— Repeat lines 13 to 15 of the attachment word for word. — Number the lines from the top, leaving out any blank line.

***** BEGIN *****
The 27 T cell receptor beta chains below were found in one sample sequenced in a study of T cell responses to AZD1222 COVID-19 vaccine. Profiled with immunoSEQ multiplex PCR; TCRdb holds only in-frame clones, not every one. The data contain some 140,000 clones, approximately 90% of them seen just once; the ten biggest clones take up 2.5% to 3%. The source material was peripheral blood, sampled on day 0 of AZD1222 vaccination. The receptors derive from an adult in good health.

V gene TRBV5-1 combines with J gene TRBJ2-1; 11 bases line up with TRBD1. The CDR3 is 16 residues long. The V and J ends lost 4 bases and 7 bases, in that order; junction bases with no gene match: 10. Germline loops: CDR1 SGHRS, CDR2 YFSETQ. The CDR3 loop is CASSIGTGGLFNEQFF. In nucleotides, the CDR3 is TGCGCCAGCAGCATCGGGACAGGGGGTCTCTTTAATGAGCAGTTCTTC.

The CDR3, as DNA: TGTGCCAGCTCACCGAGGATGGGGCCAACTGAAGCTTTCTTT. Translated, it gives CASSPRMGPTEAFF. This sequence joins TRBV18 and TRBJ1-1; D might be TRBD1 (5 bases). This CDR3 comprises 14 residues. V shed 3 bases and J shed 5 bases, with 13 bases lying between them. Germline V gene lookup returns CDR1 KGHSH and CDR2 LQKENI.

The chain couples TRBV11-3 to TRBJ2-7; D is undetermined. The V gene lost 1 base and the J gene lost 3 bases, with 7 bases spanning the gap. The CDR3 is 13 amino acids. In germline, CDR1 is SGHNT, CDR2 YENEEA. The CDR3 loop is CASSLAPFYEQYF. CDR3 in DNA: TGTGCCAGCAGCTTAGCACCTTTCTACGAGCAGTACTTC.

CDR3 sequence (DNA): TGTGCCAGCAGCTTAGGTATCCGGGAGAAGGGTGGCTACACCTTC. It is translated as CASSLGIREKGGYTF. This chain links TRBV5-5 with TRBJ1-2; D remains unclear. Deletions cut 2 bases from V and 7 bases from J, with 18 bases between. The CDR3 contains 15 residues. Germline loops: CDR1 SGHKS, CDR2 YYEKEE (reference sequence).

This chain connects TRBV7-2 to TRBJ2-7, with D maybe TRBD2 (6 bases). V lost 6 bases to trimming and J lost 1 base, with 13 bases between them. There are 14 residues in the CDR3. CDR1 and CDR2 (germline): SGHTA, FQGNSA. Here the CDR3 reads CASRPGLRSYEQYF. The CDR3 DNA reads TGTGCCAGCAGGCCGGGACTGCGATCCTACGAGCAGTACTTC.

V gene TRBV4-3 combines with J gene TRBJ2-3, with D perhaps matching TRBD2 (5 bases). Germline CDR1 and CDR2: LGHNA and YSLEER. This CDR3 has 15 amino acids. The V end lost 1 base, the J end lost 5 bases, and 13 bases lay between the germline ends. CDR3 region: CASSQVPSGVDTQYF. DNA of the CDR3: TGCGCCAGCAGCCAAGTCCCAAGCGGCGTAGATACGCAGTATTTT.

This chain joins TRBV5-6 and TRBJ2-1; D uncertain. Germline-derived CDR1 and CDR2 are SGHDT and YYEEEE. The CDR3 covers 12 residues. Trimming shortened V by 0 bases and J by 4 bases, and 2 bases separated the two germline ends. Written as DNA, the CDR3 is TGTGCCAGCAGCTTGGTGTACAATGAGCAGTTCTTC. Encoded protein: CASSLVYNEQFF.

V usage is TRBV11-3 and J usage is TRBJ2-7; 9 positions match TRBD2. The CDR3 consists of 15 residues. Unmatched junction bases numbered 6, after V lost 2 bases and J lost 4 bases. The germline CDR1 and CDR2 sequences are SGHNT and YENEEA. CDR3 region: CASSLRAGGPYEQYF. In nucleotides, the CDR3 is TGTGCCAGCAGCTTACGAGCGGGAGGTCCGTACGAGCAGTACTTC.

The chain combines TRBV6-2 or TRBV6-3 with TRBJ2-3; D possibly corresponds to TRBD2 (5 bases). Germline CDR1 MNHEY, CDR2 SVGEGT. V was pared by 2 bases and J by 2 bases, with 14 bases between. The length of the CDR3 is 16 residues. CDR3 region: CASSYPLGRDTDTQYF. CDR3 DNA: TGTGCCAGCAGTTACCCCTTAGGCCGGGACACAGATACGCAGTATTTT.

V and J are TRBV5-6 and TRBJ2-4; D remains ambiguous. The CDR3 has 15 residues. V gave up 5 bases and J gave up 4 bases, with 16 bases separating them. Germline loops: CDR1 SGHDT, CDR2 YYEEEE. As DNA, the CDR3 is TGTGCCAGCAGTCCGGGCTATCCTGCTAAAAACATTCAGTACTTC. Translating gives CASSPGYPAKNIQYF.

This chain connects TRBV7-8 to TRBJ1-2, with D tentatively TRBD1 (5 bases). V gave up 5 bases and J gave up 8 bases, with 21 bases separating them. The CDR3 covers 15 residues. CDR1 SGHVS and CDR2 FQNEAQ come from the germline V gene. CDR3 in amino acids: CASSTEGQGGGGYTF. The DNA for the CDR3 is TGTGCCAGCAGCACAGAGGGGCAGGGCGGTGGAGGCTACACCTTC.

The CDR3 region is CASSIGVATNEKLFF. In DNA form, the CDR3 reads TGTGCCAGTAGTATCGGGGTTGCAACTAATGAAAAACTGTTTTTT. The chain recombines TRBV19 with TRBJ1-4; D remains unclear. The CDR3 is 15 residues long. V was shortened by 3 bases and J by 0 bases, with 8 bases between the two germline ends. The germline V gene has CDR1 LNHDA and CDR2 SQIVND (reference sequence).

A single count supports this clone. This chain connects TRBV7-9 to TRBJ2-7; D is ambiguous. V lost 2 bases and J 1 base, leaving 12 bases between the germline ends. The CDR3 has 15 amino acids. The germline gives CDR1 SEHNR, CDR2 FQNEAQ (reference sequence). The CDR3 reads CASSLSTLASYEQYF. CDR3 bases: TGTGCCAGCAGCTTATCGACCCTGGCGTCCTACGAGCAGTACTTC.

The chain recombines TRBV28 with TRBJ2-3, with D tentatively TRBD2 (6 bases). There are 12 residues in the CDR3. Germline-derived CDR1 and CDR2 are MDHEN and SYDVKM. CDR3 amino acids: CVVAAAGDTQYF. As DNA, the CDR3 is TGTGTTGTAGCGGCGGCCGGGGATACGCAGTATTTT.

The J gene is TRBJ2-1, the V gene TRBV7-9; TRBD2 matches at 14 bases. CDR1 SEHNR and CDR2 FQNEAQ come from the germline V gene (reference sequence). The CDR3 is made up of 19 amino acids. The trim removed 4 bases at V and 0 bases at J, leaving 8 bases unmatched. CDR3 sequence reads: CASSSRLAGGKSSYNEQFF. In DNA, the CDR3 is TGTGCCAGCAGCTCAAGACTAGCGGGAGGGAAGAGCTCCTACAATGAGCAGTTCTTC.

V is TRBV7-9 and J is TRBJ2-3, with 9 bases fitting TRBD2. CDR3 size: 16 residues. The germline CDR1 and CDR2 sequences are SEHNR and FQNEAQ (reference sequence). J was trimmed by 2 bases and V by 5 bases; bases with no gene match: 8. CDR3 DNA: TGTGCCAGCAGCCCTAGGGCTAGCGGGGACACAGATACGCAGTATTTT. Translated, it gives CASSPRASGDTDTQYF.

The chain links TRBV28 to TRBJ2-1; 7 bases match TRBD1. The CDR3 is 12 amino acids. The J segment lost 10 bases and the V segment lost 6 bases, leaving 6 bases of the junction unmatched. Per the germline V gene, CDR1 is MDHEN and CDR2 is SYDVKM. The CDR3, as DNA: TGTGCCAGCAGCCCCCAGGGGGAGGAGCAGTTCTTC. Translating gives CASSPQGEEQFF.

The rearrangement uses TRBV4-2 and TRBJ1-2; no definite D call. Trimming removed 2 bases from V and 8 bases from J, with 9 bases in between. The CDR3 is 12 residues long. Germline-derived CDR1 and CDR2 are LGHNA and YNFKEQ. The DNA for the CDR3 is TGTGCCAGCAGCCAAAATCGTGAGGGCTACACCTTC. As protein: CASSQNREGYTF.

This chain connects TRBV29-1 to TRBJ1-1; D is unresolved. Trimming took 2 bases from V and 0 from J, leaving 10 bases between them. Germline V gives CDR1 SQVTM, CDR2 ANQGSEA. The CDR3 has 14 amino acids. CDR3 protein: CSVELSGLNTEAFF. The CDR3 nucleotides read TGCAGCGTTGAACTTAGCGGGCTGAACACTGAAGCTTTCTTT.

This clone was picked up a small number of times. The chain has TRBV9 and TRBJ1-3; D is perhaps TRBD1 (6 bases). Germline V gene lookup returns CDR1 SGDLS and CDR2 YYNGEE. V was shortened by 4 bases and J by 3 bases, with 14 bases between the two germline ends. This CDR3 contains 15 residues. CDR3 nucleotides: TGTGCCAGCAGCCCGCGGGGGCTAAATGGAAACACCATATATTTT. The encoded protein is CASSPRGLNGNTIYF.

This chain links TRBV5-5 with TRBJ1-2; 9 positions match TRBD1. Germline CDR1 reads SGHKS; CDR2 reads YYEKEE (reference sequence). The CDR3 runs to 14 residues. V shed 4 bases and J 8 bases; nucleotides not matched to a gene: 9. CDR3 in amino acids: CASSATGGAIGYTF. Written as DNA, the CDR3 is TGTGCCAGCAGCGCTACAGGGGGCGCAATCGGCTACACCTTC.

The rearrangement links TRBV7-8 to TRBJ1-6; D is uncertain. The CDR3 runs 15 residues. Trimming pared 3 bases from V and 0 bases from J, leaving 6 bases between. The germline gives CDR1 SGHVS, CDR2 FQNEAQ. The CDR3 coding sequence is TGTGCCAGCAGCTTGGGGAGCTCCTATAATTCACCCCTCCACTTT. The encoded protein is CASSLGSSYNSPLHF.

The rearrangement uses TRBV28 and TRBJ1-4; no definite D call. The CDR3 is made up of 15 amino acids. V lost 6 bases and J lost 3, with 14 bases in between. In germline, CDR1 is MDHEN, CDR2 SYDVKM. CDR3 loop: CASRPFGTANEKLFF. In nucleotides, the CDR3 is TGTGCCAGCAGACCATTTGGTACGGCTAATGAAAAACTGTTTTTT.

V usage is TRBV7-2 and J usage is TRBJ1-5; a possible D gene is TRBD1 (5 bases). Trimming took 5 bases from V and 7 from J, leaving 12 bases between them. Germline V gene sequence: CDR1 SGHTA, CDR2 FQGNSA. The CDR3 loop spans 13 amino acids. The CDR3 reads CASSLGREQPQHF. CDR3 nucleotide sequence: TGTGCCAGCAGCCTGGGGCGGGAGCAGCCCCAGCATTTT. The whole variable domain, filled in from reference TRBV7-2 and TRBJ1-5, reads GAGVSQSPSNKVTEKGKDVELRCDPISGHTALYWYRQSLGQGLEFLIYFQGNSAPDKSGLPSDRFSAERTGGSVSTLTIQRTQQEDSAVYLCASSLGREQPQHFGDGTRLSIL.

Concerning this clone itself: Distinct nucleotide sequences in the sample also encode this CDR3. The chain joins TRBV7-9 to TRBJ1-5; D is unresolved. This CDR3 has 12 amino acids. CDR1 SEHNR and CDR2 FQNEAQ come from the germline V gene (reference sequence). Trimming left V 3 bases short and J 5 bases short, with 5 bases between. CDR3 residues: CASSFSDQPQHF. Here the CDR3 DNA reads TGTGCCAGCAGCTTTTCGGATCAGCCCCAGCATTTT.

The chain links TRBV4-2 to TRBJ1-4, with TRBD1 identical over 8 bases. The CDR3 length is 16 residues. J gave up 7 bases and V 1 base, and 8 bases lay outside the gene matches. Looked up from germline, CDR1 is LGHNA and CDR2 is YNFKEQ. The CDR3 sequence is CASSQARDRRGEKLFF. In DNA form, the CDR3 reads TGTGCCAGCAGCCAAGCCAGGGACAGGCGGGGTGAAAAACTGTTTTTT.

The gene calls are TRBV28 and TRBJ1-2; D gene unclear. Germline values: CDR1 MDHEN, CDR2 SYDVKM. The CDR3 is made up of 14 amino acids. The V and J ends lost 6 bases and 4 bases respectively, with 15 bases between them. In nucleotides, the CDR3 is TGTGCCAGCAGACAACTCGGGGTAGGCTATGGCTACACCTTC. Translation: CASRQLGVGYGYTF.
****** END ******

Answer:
The CDR3 region is CASSIGVATNEKLFF. In DNA form, the CDR3 reads TGTGCCAGTAGTATCGGGGTTGCAACTAATGAAAAACTGTTTTTT. The chain recombines TRBV19 with TRBJ1-4; D remains unclear. The CDR3 is 15 residues long. V was shortened by 3 bases and J by 0 bases, with 8 bases between the two germline ends. The germline V gene has CDR1 LNHDA and CDR2 SQIVND (reference sequence).

A single count supports this clone. This chain connects TRBV7-9 to TRBJ2-7; D is ambiguous. V lost 2 bases and J 1 base, leaving 12 bases between the germline ends. The CDR3 has 15 amino acids. The germline gives CDR1 SEHNR, CDR2 FQNEAQ (reference sequence). The CDR3 reads CASSLSTLASYEQYF. CDR3 bases: TGTGCCAGCAGCTTATCGACCCTGGCGTCCTACGAGCAGTACTTC.

The chain recombines TRBV28 with TRBJ2-3, with D tentatively TRBD2 (6 bases). There are 12 residues in the CDR3. Germline-derived CDR1 and CDR2 are MDHEN and SYDVKM. CDR3 amino acids: CVVAAAGDTQYF. As DNA, the CDR3 is TGTGTTGTAGCGGCGGCCGGGGATACGCAGTATTTT.